Technology Focus: Reservoir Simulation (July 2010)
- Martin Crick (Schlumberger)
- Document ID
- Society of Petroleum Engineers
- Journal of Petroleum Technology
- Publication Date
- July 2010
- Document Type
- Journal Paper
- 40 - 40
- 2010. Copyright is retained by the author. This document is distributed by SPE with the permission of the author. Contact the author for permission to use material from this document.
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At the 2009 SPE Annual Technical Conference and Exhibition held in New Orleans, I discovered at the Editorial Committee meeting that this Reservoir Simulation feature led the league table in terms of numbers of papers to review. This is a great indicator of the dynamism and innovation going on in our discipline, even if it did also make a pretty daunting task for your reviewer! We, therefore, agreed to spin off a separate feature on History Matching, which appeared in the April issue of JPT: Go back and check it out if you missed it. Despite this, I still had a large number of papers to choose from.
Developments in our discipline cover a wide frontier, ranging from the physics of shale-gas reservoirs, to many approaches for improving computational efficiency, through workflow approaches for keeping models up to date and consistent. The underlying aims can be summed up best on the one hand as the relentless pursuit of more-predictive models through better physics and accuracy of reservoir description, and on the other hand as trying to achieve this aim ever more efficiently in terms of engineering and computational resources.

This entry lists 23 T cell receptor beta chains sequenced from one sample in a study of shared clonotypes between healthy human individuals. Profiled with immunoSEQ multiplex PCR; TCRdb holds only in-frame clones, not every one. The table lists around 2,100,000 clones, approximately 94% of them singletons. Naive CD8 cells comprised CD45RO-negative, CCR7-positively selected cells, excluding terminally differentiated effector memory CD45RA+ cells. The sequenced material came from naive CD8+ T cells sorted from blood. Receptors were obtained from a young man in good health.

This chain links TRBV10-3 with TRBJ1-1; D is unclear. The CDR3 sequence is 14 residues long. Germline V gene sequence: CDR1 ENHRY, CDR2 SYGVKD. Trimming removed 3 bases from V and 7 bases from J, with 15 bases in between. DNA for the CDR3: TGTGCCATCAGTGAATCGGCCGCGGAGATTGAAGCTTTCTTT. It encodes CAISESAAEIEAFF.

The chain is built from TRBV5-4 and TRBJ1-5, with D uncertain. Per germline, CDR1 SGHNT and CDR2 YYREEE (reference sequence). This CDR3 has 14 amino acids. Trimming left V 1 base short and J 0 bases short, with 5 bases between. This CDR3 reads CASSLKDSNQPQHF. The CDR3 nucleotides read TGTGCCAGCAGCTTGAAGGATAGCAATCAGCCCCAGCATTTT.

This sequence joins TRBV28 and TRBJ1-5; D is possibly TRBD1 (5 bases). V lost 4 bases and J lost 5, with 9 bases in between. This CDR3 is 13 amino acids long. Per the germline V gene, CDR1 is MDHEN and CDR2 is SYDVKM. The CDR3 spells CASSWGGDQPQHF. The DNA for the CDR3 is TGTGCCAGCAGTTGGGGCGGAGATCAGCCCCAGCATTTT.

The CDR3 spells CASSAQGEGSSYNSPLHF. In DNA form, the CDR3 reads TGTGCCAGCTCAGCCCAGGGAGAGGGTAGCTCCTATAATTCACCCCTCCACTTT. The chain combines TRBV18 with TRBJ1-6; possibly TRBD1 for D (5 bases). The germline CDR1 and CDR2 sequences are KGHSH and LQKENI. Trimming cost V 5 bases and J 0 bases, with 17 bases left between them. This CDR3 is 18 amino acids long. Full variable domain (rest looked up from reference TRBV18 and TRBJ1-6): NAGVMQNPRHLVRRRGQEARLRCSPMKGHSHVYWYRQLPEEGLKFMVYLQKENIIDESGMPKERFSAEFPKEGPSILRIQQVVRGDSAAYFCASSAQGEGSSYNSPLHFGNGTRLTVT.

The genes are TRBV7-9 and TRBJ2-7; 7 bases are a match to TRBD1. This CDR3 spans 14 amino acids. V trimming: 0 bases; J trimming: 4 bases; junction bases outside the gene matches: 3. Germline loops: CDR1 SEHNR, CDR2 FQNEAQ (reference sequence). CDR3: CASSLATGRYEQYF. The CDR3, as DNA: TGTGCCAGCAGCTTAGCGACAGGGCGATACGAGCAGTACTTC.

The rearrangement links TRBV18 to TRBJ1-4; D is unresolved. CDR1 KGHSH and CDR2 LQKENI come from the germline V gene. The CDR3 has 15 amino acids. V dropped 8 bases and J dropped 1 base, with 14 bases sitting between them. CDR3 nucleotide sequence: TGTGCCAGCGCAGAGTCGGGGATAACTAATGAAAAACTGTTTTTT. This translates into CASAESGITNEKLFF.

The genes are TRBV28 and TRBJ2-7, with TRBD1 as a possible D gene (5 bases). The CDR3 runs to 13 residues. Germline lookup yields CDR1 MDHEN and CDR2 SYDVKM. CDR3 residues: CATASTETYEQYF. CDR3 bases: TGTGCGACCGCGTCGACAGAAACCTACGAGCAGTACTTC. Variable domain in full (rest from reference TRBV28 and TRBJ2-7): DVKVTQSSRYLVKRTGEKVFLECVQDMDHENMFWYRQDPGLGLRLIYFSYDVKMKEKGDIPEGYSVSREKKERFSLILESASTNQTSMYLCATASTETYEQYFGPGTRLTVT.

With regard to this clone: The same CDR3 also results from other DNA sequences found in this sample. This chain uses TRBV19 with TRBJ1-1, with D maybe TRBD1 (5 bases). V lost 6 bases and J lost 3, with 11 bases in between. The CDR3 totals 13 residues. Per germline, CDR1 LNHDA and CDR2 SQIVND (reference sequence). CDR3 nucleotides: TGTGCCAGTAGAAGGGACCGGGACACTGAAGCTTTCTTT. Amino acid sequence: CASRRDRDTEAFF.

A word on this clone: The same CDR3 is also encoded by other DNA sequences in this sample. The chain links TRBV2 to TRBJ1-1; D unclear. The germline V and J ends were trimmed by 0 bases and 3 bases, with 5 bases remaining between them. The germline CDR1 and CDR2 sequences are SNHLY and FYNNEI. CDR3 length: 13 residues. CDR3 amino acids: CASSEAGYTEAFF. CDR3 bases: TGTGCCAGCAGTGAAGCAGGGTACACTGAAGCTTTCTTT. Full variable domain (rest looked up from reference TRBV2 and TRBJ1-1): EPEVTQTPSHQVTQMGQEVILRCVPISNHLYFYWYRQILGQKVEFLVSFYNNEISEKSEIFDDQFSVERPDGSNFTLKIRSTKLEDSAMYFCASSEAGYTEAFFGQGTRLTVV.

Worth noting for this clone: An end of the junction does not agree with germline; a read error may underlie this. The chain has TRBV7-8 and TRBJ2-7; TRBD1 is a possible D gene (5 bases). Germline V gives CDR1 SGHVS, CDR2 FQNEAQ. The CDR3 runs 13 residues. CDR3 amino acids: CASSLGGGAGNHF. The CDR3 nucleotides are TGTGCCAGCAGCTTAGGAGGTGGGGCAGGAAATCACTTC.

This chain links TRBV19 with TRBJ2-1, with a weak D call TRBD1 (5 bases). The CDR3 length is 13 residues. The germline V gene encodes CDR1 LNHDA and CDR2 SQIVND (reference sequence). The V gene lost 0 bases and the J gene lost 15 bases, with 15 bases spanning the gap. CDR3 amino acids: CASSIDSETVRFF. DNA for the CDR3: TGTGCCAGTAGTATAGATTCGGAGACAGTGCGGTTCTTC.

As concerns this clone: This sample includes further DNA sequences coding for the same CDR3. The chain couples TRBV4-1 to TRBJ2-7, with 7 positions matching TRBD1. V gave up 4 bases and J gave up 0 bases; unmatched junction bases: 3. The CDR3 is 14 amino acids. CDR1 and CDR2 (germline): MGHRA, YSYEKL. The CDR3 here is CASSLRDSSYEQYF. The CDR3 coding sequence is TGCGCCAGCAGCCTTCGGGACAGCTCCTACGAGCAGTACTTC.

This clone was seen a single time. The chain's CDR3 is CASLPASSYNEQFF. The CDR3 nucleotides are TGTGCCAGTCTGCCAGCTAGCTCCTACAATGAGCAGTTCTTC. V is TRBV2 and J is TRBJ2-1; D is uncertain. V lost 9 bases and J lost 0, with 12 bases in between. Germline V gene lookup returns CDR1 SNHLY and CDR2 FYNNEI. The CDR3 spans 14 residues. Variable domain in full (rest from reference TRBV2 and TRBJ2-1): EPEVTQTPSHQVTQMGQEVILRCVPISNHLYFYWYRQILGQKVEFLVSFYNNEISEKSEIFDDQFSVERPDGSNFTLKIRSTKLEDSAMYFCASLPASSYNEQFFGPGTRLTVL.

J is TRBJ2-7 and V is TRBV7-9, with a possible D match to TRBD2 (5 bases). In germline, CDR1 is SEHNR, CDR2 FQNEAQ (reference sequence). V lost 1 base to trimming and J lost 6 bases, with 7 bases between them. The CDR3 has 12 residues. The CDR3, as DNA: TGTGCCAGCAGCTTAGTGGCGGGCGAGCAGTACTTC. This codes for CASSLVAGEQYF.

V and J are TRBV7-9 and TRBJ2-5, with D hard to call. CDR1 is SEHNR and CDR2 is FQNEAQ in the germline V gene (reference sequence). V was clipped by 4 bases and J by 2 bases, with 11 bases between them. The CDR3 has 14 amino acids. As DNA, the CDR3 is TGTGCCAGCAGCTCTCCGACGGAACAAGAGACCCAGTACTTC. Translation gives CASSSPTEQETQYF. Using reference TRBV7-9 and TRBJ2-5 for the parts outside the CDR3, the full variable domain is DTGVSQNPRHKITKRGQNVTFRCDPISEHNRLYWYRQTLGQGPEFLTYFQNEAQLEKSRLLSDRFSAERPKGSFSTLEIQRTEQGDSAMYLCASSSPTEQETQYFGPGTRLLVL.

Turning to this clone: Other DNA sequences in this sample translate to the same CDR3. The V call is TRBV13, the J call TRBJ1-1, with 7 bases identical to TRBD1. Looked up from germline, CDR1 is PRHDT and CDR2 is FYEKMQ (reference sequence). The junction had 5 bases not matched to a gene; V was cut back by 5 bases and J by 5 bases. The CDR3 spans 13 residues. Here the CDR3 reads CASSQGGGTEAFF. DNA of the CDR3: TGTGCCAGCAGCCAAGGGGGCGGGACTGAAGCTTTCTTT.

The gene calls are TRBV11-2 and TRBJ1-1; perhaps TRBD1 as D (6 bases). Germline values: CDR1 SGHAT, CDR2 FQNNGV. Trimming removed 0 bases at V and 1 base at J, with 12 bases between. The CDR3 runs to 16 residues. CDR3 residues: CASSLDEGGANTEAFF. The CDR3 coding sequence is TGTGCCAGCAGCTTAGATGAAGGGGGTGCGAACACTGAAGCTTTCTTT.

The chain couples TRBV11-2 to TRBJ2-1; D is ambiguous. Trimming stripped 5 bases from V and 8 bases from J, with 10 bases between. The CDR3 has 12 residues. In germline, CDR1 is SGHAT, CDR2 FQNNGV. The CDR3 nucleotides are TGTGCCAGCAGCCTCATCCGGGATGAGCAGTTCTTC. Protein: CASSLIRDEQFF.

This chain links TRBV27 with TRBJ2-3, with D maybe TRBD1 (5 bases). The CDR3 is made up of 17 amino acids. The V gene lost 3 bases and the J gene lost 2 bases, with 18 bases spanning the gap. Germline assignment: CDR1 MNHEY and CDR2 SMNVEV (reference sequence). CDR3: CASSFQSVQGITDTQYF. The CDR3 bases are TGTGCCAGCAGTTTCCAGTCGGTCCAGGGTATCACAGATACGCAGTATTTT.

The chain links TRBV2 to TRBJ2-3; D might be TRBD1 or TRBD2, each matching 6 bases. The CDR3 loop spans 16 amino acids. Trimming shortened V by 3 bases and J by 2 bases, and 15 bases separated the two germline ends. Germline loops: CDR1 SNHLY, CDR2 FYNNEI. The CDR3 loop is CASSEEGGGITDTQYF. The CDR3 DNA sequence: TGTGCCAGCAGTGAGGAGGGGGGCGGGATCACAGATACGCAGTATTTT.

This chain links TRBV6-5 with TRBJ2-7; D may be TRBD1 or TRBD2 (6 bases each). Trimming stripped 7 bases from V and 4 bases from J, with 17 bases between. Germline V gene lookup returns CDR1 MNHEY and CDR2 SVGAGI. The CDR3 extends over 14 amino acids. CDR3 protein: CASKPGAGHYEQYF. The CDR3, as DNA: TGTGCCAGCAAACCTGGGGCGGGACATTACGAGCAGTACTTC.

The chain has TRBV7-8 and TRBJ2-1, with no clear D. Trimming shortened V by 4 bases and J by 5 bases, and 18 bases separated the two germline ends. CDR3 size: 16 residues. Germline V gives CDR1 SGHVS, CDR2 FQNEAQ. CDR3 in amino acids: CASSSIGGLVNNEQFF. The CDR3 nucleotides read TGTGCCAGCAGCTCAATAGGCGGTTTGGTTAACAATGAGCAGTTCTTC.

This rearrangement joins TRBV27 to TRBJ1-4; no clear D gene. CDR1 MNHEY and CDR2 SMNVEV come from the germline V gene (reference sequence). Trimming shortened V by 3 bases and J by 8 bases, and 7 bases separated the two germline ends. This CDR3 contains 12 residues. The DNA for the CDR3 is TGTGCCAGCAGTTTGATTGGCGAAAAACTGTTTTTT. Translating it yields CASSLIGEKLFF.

As I mentioned last year, optimization continues to be a major topic, not just in history matching but also in prediction workflows. This is hardly surprising: Making optimal reservoir-management decisions is the main reason for doing reservoir simulation. Applying automation to the task can reduce the drudgery involved in trying many scenarios manually. Some operators are working toward a vision of integrating simulation models into systems that make operational decisions automatically or semiautomatically. Other operators prefer to gain general insight from more-general representative models and then make their decisions relying on engineering judgment.
Whichever approach you take, the pressure to make every well pay in the current downturn means that there is renewed interest in many companies in applying higher levels of engineering and science. The challenge to us as reservoir engineers is to ensure that increased sophistication of engineering remains relevant and contributes to better field-management decisions.
Reservoir Simulation additional reading available at OnePetro: www.onepetro.org
SPE 127853 • “Uncertainty Evaluation in Emerging Gas Projects in North Africa Using Geological Modeling, Reservoir Simulation, and Experimental Design” by M. Vicente, Repsol YPF, et al.
SPE 125568 • “Ensuring Water-Saturation Consistency Between Static (Fine-Grid) and Dynamic (Upscaled) Models—A Case Study of the North Kuwait Jurassic Complex” by Kassem Ghorayeb, Schlumberger, et al.
SPE 125559 • “Upscaling in Partially Fractured Oil Reservoirs Using Homogenization” by Hamidreza Salimi, SPE, Delft University of Technology, et al.
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